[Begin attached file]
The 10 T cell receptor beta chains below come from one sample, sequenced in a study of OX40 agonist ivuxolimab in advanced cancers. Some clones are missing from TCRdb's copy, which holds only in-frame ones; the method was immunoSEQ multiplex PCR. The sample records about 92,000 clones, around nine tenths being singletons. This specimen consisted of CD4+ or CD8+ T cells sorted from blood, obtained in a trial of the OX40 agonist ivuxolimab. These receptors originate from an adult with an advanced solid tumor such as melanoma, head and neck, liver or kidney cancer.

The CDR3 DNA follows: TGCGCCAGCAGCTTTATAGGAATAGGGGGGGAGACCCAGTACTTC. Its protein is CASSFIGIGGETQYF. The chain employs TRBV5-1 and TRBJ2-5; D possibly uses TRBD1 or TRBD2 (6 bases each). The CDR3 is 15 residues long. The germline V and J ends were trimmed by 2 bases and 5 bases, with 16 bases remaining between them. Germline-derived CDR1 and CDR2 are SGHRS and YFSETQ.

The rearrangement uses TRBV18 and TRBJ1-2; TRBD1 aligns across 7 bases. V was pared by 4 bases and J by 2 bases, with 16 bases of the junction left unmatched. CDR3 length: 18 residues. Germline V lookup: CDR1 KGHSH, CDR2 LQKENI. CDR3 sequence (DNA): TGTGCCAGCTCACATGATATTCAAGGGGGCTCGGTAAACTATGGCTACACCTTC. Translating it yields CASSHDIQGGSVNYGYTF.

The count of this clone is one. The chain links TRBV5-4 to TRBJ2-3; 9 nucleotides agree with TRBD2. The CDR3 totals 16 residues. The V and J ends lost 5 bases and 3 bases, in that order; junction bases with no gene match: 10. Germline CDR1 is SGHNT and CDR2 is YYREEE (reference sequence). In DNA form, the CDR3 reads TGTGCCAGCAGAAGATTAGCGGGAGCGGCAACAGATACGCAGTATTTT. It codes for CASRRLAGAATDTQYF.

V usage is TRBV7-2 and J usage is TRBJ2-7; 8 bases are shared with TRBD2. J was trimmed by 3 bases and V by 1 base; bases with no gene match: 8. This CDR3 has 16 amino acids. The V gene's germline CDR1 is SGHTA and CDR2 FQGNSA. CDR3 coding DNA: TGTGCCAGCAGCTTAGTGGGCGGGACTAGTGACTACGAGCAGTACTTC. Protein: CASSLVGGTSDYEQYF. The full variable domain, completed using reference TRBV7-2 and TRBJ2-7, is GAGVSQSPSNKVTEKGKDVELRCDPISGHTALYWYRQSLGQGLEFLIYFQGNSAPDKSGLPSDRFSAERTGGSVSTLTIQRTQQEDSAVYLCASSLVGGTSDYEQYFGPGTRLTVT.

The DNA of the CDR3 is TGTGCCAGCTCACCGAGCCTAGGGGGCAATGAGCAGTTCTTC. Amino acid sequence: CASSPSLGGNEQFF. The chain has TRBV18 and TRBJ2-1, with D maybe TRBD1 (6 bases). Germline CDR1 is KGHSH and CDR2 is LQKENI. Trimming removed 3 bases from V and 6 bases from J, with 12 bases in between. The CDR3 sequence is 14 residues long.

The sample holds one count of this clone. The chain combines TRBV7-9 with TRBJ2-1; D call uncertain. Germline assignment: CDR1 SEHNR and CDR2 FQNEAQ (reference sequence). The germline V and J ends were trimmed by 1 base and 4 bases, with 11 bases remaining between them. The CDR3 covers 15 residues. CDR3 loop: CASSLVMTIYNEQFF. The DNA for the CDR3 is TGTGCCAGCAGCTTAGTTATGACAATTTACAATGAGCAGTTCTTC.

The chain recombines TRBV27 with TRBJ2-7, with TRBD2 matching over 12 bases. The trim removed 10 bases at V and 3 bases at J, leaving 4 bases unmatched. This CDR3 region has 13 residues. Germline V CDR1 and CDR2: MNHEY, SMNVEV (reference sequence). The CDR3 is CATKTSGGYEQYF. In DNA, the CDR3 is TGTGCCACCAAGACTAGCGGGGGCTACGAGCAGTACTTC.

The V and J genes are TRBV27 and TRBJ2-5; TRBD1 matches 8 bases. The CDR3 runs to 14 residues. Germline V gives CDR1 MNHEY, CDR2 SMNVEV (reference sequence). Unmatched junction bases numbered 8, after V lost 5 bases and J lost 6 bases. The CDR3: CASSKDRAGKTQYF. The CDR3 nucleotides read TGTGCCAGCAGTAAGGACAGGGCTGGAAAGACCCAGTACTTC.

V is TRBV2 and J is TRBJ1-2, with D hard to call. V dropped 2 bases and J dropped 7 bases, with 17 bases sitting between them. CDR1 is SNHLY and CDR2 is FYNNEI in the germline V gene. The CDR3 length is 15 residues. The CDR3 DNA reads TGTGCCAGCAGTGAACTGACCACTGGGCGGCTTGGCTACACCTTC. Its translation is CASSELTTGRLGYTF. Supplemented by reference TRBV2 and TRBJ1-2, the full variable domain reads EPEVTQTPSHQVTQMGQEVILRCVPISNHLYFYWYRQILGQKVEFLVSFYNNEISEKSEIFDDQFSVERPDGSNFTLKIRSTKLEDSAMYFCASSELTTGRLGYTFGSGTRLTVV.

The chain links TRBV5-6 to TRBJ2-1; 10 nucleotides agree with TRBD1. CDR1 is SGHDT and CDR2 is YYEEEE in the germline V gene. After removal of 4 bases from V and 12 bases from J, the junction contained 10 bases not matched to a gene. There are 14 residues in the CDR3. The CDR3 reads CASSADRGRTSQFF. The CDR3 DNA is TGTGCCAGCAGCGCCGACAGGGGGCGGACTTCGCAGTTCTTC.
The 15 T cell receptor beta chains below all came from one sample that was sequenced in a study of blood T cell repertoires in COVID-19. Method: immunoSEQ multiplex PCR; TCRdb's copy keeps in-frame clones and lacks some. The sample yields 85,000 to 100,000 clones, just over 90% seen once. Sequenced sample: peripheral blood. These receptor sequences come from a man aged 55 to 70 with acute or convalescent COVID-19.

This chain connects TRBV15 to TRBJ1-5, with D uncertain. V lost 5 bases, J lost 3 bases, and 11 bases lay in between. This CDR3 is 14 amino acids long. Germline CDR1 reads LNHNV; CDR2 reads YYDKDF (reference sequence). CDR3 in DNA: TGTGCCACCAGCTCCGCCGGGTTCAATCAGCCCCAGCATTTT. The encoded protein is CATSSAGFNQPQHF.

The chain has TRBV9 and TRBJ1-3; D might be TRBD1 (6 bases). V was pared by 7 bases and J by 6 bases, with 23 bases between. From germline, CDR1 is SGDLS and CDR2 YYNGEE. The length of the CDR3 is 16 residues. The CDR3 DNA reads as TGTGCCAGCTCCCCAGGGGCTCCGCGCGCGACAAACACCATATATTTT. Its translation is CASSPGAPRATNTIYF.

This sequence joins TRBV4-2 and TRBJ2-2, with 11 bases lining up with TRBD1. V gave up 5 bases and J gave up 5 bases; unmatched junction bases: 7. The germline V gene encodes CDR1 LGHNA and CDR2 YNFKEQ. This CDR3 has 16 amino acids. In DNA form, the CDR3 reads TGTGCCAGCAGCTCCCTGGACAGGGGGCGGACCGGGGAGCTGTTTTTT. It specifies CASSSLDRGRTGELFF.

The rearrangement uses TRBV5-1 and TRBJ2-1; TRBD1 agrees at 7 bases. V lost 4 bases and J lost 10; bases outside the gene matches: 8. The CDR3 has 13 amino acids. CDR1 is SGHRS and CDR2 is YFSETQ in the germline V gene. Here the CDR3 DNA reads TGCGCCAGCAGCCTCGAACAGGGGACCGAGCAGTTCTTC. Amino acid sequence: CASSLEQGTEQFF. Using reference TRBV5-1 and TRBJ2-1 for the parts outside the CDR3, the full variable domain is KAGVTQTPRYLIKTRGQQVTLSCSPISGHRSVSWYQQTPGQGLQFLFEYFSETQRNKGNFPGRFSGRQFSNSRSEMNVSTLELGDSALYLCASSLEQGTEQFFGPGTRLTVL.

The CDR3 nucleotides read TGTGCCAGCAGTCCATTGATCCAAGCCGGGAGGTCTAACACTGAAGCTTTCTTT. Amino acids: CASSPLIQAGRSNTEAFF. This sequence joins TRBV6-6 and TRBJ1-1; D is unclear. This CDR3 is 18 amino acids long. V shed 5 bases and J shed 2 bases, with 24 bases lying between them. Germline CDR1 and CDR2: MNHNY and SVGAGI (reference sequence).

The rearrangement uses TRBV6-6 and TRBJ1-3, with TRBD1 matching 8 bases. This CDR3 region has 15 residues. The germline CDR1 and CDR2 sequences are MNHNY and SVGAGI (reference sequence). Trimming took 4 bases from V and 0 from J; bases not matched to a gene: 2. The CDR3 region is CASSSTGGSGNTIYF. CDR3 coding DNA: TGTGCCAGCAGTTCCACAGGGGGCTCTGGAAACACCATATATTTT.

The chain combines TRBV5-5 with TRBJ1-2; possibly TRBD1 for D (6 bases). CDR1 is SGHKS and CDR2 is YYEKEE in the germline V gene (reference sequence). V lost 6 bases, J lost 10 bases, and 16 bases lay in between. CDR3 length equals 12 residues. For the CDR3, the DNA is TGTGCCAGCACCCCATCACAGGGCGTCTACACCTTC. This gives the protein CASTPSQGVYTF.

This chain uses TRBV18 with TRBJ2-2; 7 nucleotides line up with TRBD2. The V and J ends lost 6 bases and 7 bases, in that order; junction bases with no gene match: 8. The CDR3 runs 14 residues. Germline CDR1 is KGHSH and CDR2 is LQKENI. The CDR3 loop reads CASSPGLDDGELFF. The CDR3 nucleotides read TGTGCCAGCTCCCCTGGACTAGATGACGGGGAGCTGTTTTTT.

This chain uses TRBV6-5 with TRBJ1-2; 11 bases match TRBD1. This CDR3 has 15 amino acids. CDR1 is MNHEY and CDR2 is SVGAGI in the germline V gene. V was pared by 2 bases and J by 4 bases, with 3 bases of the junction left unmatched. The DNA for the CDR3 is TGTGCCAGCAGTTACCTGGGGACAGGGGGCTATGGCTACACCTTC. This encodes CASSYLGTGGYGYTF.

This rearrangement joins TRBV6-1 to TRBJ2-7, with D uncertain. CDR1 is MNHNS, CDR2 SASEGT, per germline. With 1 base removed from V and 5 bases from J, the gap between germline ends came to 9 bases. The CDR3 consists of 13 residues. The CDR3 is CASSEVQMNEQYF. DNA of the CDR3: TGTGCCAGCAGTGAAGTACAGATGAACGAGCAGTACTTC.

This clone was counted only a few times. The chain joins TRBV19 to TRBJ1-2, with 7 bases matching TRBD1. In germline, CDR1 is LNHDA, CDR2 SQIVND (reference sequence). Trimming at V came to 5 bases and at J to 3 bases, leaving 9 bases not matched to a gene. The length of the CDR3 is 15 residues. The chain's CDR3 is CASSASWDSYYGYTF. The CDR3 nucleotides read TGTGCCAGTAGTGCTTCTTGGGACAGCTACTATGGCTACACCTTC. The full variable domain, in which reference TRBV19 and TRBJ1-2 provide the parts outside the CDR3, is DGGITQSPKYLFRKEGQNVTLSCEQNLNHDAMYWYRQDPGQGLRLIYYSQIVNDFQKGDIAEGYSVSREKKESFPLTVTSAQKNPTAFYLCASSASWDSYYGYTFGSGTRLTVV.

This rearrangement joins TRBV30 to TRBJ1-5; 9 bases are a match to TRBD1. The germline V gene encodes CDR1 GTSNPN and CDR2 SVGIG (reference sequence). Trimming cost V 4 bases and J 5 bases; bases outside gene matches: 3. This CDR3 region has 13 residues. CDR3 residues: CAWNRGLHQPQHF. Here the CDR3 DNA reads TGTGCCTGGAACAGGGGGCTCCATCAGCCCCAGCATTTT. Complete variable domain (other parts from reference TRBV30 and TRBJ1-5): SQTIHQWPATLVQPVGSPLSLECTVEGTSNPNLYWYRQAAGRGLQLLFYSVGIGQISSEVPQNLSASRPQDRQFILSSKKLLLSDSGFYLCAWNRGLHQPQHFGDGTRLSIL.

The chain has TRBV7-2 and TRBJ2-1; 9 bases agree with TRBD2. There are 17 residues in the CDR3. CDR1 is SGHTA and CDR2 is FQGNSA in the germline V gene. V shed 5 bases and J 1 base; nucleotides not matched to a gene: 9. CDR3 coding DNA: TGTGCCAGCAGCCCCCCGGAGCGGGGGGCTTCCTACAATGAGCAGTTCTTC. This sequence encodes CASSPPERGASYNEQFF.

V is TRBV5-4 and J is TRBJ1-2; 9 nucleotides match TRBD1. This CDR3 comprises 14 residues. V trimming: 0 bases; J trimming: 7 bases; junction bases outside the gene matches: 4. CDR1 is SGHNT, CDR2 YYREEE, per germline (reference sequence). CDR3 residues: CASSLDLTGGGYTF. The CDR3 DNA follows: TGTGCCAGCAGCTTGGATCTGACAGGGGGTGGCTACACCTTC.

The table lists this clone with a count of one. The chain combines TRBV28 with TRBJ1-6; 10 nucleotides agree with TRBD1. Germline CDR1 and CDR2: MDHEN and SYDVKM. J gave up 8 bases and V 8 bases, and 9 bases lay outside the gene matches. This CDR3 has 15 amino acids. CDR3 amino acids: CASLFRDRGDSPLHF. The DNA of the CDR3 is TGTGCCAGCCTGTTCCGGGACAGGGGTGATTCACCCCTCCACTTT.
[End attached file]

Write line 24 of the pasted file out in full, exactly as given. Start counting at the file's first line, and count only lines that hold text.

This rearrangement joins TRBV30 to TRBJ1-5; 9 bases are a match to TRBD1. The germline V gene encodes CDR1 GTSNPN and CDR2 SVGIG (reference sequence). Trimming cost V 4 bases and J 5 bases; bases outside gene matches: 3. This CDR3 region has 13 residues. CDR3 residues: CAWNRGLHQPQHF. Here the CDR3 DNA reads TGTGCCTGGAACAGGGGGCTCCATCAGCCCCAGCATTTT. Complete variable domain (other parts from reference TRBV30 and TRBJ1-5): SQTIHQWPATLVQPVGSPLSLECTVEGTSNPNLYWYRQAAGRGLQLLFYSVGIGQISSEVPQNLSASRPQDRQFILSSKKLLLSDSGFYLCAWNRGLHQPQHFGDGTRLSIL.